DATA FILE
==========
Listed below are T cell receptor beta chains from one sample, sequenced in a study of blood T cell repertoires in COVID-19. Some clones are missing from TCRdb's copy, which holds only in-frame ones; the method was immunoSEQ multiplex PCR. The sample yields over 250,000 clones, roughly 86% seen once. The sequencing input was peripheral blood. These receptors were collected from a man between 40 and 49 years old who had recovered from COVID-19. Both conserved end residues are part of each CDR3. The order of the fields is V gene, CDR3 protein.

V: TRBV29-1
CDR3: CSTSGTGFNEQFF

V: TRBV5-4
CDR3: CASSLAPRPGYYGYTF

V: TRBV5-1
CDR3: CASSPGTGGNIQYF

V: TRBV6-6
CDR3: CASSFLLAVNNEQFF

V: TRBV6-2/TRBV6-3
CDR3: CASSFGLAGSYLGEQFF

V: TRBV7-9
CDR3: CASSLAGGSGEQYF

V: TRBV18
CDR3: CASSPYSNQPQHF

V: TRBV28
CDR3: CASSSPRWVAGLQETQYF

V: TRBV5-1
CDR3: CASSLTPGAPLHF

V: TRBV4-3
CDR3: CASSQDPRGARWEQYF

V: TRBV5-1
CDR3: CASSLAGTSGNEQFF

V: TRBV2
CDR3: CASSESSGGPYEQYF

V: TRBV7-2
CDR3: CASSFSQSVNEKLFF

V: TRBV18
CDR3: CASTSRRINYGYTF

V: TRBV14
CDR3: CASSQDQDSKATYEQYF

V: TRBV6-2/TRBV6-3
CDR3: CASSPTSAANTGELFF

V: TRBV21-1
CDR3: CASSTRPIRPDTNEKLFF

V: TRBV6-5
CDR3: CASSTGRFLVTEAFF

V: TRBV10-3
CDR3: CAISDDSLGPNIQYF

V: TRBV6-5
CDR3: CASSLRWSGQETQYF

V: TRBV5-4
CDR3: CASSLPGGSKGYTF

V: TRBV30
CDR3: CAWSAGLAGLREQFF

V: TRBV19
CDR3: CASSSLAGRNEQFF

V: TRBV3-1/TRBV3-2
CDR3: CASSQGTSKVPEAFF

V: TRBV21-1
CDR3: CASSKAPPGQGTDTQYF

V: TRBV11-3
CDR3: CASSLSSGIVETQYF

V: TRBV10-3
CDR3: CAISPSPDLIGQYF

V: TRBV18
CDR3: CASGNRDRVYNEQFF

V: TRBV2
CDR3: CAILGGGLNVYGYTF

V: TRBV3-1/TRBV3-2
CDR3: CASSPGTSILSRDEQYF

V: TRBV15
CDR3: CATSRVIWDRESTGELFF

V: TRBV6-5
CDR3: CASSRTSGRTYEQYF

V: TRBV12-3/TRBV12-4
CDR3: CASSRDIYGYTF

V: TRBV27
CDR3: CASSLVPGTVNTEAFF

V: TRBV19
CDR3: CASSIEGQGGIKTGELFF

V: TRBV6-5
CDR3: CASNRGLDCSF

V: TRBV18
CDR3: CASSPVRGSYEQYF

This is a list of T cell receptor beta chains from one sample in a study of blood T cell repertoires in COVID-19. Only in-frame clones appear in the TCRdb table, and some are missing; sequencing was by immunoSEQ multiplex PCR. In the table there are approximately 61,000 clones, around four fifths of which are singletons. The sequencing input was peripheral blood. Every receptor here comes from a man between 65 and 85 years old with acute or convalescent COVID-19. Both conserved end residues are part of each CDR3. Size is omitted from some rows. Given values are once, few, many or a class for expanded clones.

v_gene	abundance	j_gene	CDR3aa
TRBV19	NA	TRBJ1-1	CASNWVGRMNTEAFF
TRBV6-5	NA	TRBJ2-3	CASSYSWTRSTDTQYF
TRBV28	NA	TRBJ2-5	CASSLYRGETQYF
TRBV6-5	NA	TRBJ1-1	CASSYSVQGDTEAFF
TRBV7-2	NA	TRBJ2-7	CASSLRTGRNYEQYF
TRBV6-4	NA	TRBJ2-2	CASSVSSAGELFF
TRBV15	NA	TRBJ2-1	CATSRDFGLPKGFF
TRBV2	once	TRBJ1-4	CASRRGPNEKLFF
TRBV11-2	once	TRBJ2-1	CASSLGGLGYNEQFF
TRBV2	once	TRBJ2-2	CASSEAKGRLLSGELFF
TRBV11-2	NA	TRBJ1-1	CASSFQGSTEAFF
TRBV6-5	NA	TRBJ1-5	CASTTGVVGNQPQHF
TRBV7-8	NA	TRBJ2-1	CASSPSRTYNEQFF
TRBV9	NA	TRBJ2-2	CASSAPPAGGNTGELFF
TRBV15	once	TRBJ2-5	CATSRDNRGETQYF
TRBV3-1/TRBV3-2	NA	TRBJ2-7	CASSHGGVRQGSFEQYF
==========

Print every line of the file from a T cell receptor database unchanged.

Listed below are T cell receptor beta chains from one sample, sequenced in a study of blood T cell repertoires in COVID-19. Some clones are missing from TCRdb's copy, which holds only in-frame ones; the method was immunoSEQ multiplex PCR. The sample yields over 250,000 clones, roughly 86% seen once. The sequencing input was peripheral blood. These receptors were collected from a man between 40 and 49 years old who had recovered from COVID-19. Both conserved end residues are part of each CDR3. The order of the fields is V gene, CDR3 protein.

V: TRBV29-1
CDR3: CSTSGTGFNEQFF

V: TRBV5-4
CDR3: CASSLAPRPGYYGYTF

V: TRBV5-1
CDR3: CASSPGTGGNIQYF

V: TRBV6-6
CDR3: CASSFLLAVNNEQFF

V: TRBV6-2/TRBV6-3
CDR3: CASSFGLAGSYLGEQFF

V: TRBV7-9
CDR3: CASSLAGGSGEQYF

V: TRBV18
CDR3: CASSPYSNQPQHF

V: TRBV28
CDR3: CASSSPRWVAGLQETQYF

V: TRBV5-1
CDR3: CASSLTPGAPLHF

V: TRBV4-3
CDR3: CASSQDPRGARWEQYF

V: TRBV5-1
CDR3: CASSLAGTSGNEQFF

V: TRBV2
CDR3: CASSESSGGPYEQYF

V: TRBV7-2
CDR3: CASSFSQSVNEKLFF

V: TRBV18
CDR3: CASTSRRINYGYTF

V: TRBV14
CDR3: CASSQDQDSKATYEQYF

V: TRBV6-2/TRBV6-3
CDR3: CASSPTSAANTGELFF

V: TRBV21-1
CDR3: CASSTRPIRPDTNEKLFF

V: TRBV6-5
CDR3: CASSTGRFLVTEAFF

V: TRBV10-3
CDR3: CAISDDSLGPNIQYF

V: TRBV6-5
CDR3: CASSLRWSGQETQYF

V: TRBV5-4
CDR3: CASSLPGGSKGYTF

V: TRBV30
CDR3: CAWSAGLAGLREQFF

V: TRBV19
CDR3: CASSSLAGRNEQFF

V: TRBV3-1/TRBV3-2
CDR3: CASSQGTSKVPEAFF

V: TRBV21-1
CDR3: CASSKAPPGQGTDTQYF

V: TRBV11-3
CDR3: CASSLSSGIVETQYF

V: TRBV10-3
CDR3: CAISPSPDLIGQYF

V: TRBV18
CDR3: CASGNRDRVYNEQFF

V: TRBV2
CDR3: CAILGGGLNVYGYTF

V: TRBV3-1/TRBV3-2
CDR3: CASSPGTSILSRDEQYF

V: TRBV15
CDR3: CATSRVIWDRESTGELFF

V: TRBV6-5
CDR3: CASSRTSGRTYEQYF

V: TRBV12-3/TRBV12-4
CDR3: CASSRDIYGYTF

V: TRBV27
CDR3: CASSLVPGTVNTEAFF

V: TRBV19
CDR3: CASSIEGQGGIKTGELFF

V: TRBV6-5
CDR3: CASNRGLDCSF

V: TRBV18
CDR3: CASSPVRGSYEQYF

This is a list of T cell receptor beta chains from one sample in a study of blood T cell repertoires in COVID-19. Only in-frame clones appear in the TCRdb table, and some are missing; sequencing was by immunoSEQ multiplex PCR. In the table there are approximately 61,000 clones, around four fifths of which are singletons. The sequencing input was peripheral blood. Every receptor here comes from a man between 65 and 85 years old with acute or convalescent COVID-19. Both conserved end residues are part of each CDR3. Size is omitted from some rows. Given values are once, few, many or a class for expanded clones.

v_gene	abundance	j_gene	CDR3aa
TRBV19	NA	TRBJ1-1	CASNWVGRMNTEAFF
TRBV6-5	NA	TRBJ2-3	CASSYSWTRSTDTQYF
TRBV28	NA	TRBJ2-5	CASSLYRGETQYF
TRBV6-5	NA	TRBJ1-1	CASSYSVQGDTEAFF
TRBV7-2	NA	TRBJ2-7	CASSLRTGRNYEQYF
TRBV6-4	NA	TRBJ2-2	CASSVSSAGELFF
TRBV15	NA	TRBJ2-1	CATSRDFGLPKGFF
TRBV2	once	TRBJ1-4	CASRRGPNEKLFF
TRBV11-2	once	TRBJ2-1	CASSLGGLGYNEQFF
TRBV2	once	TRBJ2-2	CASSEAKGRLLSGELFF
TRBV11-2	NA	TRBJ1-1	CASSFQGSTEAFF
TRBV6-5	NA	TRBJ1-5	CASTTGVVGNQPQHF
TRBV7-8	NA	TRBJ2-1	CASSPSRTYNEQFF
TRBV9	NA	TRBJ2-2	CASSAPPAGGNTGELFF
TRBV15	once	TRBJ2-5	CATSRDNRGETQYF
TRBV3-1/TRBV3-2	NA	TRBJ2-7	CASSHGGVRQGSFEQYF